Poll: Local option sales tax still popular – The Courier-Journal

By Gregory A. Hall
Source: The Courier-Journal

The poll, conducted by SurveyUSA, showed 63 percent of Kentuckians in favor of amending the state constitution to give voters the right to approve or reject specific local taxes to pay for projects, 23 percent opposed and 14 percent unsure. It has majority support in every demographic breakdown measured by the pollsters.

That follows earlier Bluegrass Polls that consistently have found large majority support. A 2013 Bluegrass Poll found 72 percent of Kentucky voters favored the amendment, 19 percent opposed and 9 percent were unsure. Last year, the poll showed 60 percent in favor, 24 percent opposed and 16 percent unsure.

“What you see is by almost a three-to-one margin, people want to have the availability of the local options because they understand it’s an option to vote,” said Louisville Mayor Greg Fischer, who championed the effort. “They want the right to do that. What we have here is confirmation again about the overwhelming support for this in the state.”

Fischer and Gov. Steve Beshear say the amendment is needed to help pay for projects that state and federal governments no longer fund. Fischer says it’s a necessary tool for economic development that 37 other states have.

Betty Smith, 70, of Shively, supports it.

“I think people should have the option to choose whether they want to increase their tax in order to get a job done,” she said.

Retailer groups have opposed the amendment, arguing that such a tax would put Kentucky businesses at a disadvantage with out-of-state, mail-order firms that wouldn’t be collecting the extra sales tax.

The local option issue — progressing further this year than it has before — still fails to garner the needed legislative support to reach the ballot.

The proposed constitutional amendment contained in House Bill 1 passed the House for the first time this year but died Wednesday when the Senate didn’t give it one of three required readings on separate days needed for approval.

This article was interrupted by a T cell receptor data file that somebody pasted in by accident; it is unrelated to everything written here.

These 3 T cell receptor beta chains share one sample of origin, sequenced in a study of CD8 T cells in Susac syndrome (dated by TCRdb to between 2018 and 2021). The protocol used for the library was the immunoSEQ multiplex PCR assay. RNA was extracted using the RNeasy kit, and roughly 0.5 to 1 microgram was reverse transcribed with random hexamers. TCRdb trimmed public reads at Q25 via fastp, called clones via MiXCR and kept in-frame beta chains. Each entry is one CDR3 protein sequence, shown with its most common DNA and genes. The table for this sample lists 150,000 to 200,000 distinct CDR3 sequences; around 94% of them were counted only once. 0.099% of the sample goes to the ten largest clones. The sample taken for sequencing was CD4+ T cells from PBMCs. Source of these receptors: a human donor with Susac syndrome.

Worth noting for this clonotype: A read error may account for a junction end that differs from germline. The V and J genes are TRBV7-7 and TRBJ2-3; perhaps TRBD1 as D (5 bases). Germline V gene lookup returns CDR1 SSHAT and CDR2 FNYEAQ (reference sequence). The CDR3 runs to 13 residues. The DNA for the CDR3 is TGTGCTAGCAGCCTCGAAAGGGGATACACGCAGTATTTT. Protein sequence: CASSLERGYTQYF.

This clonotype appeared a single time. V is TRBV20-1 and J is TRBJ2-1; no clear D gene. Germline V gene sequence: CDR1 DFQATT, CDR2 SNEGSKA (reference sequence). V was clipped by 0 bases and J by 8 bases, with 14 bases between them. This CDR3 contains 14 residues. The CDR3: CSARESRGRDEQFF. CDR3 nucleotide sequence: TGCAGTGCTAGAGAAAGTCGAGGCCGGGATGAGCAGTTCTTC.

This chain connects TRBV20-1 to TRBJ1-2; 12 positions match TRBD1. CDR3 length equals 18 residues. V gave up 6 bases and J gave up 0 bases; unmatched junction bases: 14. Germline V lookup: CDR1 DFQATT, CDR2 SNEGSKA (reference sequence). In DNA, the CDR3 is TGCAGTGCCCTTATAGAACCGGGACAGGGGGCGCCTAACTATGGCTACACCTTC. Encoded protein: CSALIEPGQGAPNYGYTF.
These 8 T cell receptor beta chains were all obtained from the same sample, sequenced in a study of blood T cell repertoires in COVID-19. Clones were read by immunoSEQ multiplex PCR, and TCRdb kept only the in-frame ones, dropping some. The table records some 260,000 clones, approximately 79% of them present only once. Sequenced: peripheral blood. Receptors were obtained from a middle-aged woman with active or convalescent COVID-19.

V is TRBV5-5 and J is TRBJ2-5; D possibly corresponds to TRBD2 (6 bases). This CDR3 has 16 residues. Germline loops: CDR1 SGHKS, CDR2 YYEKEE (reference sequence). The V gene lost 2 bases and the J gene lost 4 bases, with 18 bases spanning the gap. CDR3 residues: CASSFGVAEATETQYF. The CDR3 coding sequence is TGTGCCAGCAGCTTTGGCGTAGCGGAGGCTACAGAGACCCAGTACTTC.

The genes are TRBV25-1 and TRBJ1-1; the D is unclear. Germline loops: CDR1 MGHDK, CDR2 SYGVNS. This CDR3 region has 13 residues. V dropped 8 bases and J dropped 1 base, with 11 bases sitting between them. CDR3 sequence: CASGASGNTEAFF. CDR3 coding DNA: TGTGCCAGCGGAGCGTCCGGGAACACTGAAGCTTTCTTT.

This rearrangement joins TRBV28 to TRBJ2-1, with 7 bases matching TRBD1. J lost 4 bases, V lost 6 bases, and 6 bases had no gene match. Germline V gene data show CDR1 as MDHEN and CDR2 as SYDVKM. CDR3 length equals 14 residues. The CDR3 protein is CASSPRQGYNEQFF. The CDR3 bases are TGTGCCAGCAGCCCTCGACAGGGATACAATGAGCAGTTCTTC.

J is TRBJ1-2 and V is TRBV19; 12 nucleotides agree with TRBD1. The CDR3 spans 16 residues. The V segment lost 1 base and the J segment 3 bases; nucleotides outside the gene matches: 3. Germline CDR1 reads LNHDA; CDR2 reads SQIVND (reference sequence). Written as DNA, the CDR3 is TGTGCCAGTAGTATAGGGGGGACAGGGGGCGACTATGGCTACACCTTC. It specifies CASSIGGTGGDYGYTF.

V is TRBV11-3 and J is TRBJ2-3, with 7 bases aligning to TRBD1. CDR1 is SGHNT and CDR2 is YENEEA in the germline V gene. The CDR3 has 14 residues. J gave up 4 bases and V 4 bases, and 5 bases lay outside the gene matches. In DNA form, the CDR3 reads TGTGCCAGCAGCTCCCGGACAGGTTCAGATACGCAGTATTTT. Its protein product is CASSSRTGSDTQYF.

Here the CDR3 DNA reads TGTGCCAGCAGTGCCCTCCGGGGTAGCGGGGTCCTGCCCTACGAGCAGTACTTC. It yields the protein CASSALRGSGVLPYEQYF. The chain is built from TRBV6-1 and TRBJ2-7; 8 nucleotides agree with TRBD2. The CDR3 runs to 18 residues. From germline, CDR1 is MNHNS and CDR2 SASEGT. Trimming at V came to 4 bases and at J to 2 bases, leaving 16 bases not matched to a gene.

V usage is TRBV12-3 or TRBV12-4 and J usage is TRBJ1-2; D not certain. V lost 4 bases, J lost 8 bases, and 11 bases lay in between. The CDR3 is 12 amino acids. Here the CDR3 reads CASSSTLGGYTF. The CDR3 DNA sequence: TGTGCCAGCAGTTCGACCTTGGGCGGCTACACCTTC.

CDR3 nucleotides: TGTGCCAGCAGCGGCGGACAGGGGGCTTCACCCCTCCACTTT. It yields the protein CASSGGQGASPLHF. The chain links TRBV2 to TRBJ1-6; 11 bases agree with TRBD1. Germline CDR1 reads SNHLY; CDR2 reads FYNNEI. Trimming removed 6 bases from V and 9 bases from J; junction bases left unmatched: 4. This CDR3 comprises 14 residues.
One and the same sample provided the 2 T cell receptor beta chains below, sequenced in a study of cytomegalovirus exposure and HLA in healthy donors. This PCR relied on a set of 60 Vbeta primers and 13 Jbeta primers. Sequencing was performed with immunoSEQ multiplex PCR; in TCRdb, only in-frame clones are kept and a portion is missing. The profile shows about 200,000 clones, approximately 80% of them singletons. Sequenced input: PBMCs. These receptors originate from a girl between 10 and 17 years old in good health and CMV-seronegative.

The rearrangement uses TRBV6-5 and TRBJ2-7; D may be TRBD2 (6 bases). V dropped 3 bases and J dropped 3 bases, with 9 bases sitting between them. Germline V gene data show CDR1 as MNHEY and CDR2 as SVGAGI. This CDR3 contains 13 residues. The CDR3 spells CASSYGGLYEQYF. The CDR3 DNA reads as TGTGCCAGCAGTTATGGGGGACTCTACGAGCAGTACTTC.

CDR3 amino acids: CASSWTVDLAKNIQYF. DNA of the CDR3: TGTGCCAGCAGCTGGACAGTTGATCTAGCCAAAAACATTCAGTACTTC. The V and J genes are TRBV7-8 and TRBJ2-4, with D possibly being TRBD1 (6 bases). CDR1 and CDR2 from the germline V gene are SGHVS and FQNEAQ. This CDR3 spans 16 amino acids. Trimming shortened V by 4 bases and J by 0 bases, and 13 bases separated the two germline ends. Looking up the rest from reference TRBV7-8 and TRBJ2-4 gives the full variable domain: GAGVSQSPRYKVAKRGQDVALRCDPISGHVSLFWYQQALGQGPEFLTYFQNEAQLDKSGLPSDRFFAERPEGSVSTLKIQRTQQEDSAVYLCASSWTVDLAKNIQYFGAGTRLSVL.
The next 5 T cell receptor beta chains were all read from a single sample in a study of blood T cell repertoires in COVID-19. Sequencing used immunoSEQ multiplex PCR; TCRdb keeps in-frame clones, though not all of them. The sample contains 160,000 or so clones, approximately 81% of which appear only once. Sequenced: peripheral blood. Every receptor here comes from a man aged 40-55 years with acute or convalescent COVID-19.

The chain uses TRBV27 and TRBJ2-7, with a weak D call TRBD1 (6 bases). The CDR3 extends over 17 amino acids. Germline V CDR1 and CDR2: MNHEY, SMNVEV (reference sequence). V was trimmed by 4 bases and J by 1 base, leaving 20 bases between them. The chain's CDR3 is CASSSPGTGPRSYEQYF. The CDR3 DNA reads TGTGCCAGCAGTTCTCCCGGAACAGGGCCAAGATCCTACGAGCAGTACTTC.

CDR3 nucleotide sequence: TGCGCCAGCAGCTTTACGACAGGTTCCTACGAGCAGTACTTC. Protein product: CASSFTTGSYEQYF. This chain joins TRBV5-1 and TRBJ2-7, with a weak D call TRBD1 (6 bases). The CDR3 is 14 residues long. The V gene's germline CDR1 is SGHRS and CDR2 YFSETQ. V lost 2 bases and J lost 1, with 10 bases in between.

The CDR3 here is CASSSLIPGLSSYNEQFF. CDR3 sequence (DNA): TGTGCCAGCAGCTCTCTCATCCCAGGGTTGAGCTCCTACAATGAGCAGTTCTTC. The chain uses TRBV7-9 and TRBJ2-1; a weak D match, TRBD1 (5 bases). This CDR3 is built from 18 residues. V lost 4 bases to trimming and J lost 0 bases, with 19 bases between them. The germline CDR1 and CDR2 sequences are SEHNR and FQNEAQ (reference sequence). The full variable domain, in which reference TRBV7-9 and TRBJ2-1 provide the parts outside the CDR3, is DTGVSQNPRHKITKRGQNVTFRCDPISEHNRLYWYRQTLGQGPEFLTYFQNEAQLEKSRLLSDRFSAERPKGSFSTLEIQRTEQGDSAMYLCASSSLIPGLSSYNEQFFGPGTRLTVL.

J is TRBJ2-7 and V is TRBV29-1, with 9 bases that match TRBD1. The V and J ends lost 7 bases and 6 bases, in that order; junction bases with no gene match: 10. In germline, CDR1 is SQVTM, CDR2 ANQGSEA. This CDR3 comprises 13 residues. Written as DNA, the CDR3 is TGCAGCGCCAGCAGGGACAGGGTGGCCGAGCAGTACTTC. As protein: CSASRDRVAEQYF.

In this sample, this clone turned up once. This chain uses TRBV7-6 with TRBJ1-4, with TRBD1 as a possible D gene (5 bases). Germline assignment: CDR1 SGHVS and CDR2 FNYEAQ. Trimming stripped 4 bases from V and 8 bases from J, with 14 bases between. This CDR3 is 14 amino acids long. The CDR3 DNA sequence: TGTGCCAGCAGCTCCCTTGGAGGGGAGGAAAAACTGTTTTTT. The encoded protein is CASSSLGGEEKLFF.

Sponsored by Speaker Greg Stumbo, D-Prestonsburg, the constitutional amendment would allow local communities to propose an additional sales tax of up to 1 percent — on top of the state’s current 6 percent — for a limited time to pay for projects. The tax could not be imposed unless the local community voted for it in a referendum.

A constitutional change requires three-fifths of the members of both the House and the Senate to approve the measure before the amendment would go to voters for ratification in a statewide referendum.

Fischer said he will continue fighting for it until the final day on March 24, but the legislature only has two days left. Barring a Herculean effort or the calendar being changed — neither of which is likely — that means the measure is dead.

Fischer has said he believes the 23 votes needed to pass the amendment in the Senate are there if the bill is allowed to get to the floor for a vote. But he’s said some members don’t want to vote on what they believe could be portrayed as a tax vote.

Senate President Robert Stivers, R-Manchester, said a combination of factors prevented the amendment from advancing in his chamber.